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William Goss

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Film critic. Wisenheimer. Member of the AFCA. Down with OPP. He wouldn't go in there if he were you.

This! Is! (Still!) Sparta! How ’300′ Spartans Lowered the Bar for Historical Epics

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Just as the forms of storytelling have evolved across the eons, so have the ancient myths, tales of bravery and defiance spanning from mortals to the Gods which have endured as spoken lore, epic prose and — with the onset of cinema — visual splendor. In the case of 1959’s “Ben-Hur,” this meant thousands of extras occupying lavish sets. For 1981’s “Clash of the Titans,” it entailed groundbreaking visual effects from the likes of Ray Harryhausen. Then, after a lull in historical epics, Ridley Scott’s Best Picture-winning “Gladiator” brought them back to the forefront in 2000.

“Troy” followed to considerably less fanfare, but the status of modern sword-and-sandal pictures was all but solidified by the since-topped record-breaking opening of Zack Snyder’s “300,” a slavish, stylized adaptation of Frank Miller’s exceedingly graphic novel. Love it or hate it, the reproduction of individual comic panels was a striking and distinctive move, an unrelenting parade of hyper-violent money shots devoid of 3D’s supposed advantage responsible for breathing new life into a supposedly musty genre.

Nothing would succeed like excess, it seemed, and yet “300” only had a reported budget of $65 million. While “Gladiator” certainly was not without its own fair share of digital augmentation, what studio wouldn’t rather achieve similar spectacle with the biggest green-screen on the cheapest soundstage and a fraction of the cast at hand? The approach would mark a sea change in the industry; to make an epic film no longer required an equally epic production. A transparent imitator like 2011’s “Immortals” could earn a considerable amount of bank based not on star power, but its nigh-identical slow-motion swordplay and exaggerated environments. Hell, even a garish cut-rate parody like Friedberg and Seltzer’s “Meet the Spartans” could manage to replicate the style with relative fidelity.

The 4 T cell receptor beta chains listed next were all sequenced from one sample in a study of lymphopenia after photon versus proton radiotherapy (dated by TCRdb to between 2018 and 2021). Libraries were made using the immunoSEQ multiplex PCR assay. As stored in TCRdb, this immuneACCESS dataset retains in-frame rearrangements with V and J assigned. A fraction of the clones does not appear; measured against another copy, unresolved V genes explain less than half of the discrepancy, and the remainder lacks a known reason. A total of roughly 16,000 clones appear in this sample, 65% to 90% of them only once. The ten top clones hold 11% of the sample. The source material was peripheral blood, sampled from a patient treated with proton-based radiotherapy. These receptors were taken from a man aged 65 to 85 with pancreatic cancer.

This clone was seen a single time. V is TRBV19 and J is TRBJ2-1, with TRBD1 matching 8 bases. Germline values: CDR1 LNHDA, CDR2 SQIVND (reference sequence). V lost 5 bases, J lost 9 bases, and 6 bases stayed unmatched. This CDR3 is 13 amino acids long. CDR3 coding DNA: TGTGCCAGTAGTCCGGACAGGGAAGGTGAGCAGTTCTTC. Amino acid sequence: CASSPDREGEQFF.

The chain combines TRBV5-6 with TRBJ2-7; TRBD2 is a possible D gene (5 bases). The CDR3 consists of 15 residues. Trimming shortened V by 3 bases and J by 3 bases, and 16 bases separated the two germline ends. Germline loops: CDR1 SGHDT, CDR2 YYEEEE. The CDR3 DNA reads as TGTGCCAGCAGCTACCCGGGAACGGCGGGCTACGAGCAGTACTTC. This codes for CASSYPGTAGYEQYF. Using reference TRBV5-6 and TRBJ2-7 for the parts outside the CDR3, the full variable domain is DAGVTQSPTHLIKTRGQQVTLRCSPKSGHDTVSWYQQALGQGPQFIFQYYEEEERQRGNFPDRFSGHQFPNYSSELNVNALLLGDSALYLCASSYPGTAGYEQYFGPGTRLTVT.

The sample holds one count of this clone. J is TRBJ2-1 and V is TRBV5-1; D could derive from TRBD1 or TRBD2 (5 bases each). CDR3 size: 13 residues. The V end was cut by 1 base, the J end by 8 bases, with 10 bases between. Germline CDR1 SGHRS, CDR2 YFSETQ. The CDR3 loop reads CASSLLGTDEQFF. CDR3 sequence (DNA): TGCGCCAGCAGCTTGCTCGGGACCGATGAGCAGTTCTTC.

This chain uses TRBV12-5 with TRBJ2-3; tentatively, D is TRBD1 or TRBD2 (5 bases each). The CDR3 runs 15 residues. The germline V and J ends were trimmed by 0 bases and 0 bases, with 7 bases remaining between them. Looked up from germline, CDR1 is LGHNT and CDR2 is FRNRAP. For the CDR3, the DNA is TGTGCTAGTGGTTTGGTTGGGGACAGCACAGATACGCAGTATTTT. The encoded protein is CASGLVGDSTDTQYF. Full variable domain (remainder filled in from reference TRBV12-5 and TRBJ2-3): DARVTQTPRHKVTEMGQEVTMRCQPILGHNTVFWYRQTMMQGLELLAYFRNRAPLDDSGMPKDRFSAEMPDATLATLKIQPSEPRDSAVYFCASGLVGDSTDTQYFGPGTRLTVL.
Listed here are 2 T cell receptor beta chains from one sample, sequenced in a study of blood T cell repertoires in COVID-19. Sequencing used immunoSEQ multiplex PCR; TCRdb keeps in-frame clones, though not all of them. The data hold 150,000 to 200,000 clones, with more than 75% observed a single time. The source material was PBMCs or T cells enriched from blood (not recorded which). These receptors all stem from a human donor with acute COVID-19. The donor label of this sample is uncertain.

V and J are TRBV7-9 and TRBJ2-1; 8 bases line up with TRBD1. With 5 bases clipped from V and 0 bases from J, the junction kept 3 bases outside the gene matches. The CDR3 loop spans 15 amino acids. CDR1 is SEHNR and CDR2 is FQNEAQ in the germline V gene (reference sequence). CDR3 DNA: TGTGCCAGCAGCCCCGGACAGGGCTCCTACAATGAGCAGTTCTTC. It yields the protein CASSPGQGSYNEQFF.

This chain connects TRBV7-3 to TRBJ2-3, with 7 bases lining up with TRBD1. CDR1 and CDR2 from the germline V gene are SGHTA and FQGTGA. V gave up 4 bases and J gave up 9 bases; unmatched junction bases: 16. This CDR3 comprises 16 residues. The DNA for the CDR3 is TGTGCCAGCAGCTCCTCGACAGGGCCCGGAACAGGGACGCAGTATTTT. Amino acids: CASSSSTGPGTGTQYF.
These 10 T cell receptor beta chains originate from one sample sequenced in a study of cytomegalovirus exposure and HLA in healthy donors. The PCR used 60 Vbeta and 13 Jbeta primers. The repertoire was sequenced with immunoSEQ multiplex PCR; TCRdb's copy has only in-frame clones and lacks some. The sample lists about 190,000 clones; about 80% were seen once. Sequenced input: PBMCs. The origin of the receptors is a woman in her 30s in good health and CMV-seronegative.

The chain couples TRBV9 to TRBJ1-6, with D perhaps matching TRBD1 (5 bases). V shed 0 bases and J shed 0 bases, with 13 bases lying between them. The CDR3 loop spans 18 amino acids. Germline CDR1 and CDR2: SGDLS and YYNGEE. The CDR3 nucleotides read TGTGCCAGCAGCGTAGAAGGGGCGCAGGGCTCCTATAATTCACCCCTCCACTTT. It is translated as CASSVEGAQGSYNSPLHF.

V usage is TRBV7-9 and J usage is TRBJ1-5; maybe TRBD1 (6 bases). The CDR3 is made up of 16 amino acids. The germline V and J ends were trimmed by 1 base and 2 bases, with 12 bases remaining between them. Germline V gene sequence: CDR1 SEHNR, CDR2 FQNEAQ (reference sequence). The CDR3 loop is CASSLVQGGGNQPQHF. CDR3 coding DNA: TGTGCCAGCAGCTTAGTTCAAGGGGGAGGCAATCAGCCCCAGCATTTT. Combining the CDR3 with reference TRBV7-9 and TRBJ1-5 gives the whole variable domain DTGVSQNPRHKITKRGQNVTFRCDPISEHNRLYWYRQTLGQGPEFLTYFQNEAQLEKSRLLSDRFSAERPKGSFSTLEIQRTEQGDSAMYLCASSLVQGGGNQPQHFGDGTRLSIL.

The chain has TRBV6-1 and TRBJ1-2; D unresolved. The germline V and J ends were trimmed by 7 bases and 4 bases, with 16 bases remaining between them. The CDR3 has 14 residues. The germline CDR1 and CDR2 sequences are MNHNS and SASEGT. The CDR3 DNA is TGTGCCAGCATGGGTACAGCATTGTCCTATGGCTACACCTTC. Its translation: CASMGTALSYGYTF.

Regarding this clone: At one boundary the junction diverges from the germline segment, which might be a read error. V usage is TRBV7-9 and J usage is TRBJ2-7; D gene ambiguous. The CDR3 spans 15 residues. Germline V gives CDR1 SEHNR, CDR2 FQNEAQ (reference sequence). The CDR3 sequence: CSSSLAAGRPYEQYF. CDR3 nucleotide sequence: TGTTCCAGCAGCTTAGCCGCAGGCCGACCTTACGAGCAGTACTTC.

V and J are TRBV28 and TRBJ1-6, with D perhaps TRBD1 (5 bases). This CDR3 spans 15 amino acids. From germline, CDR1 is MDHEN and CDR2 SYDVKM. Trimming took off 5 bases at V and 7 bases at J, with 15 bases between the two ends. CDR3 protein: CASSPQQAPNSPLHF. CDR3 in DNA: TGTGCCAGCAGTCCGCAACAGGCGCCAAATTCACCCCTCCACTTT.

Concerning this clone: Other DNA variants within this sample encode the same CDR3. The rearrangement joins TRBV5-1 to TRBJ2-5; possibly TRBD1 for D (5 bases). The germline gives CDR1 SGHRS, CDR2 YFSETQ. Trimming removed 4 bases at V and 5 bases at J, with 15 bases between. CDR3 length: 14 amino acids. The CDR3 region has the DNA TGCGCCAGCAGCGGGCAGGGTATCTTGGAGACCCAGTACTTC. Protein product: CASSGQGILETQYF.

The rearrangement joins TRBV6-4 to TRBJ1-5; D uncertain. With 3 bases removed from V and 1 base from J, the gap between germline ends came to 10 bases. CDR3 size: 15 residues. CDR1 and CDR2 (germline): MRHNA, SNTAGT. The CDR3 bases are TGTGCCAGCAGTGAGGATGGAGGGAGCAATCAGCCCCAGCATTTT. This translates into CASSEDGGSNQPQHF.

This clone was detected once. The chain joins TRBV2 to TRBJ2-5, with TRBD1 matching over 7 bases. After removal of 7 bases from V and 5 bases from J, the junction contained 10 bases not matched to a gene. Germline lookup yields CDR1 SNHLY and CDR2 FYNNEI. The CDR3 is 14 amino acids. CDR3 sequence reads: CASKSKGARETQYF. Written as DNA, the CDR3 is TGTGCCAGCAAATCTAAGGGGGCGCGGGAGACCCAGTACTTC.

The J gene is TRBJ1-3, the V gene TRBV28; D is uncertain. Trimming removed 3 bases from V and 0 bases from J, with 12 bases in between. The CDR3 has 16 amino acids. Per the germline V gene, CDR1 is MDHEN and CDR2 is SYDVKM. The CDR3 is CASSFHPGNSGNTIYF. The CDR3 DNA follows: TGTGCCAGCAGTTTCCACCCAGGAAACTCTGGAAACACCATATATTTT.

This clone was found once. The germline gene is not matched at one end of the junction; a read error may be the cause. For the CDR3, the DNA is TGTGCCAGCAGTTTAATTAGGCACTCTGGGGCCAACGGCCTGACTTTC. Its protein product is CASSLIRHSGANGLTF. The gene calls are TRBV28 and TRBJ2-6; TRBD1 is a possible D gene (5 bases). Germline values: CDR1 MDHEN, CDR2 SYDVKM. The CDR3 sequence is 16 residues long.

In fairness, it’s a maneuver hardly limited to the big screen. Miles away from Stanley Kubrick’s sturdy take on “Spartacus” is Starz’ TV series of the same name, a coarse entertainment with intentionally gaudy production values that still found an audience by way of its explicit sexual and violent content. Compare that to the similarly New Zealand-produced shows of the ‘90s: “Hercules: The Legendary Journey” and spin-off “Xena: Warrior Princess,” jokey and practically chaste affairs which double as unwitting capsules of pre-“300” historical fantasy. Now, years after the reign of Sorbo, we find ourselves staring down two different Hercules pictures. Kellan Lutz stars in Renny Harlin’s “The Legend of Hercules” this Friday, while The Rock gets a proper summer slot for Brett Ratner’s “Hercules: The Thracian Wars” this July.

Marketing for the former already demonstrates a flagrant aping of Snyder’s signature style, as do trailers for February’s “Pompeii” and March’s “300: Rise of an Empire” (with all three seeing a 3D release, of course). Scenes from each appear all but interchangeable in their hyperbolic displays of mayhem, and if their predecessors are to be believed, none will be as exciting, inspired or just plain memorable as the historical epics of old. These days, anyone can create a Kraken and any stud can swing a sword against a supposedly stormy sky. At the time of its release, “300” stood out for better or worse because it brought a renewed appeal to enduring legends, and yet less than a decade since, that aesthetic sensibility already feels played out, due for its own eye-popping update by some other up-and-coming visionary. Barring that, what is the future of the past on film if not more of this?


Categories: Features

Tags: 300, Sword and sandals, The Legend of Hercules, Will goss, Zack snyder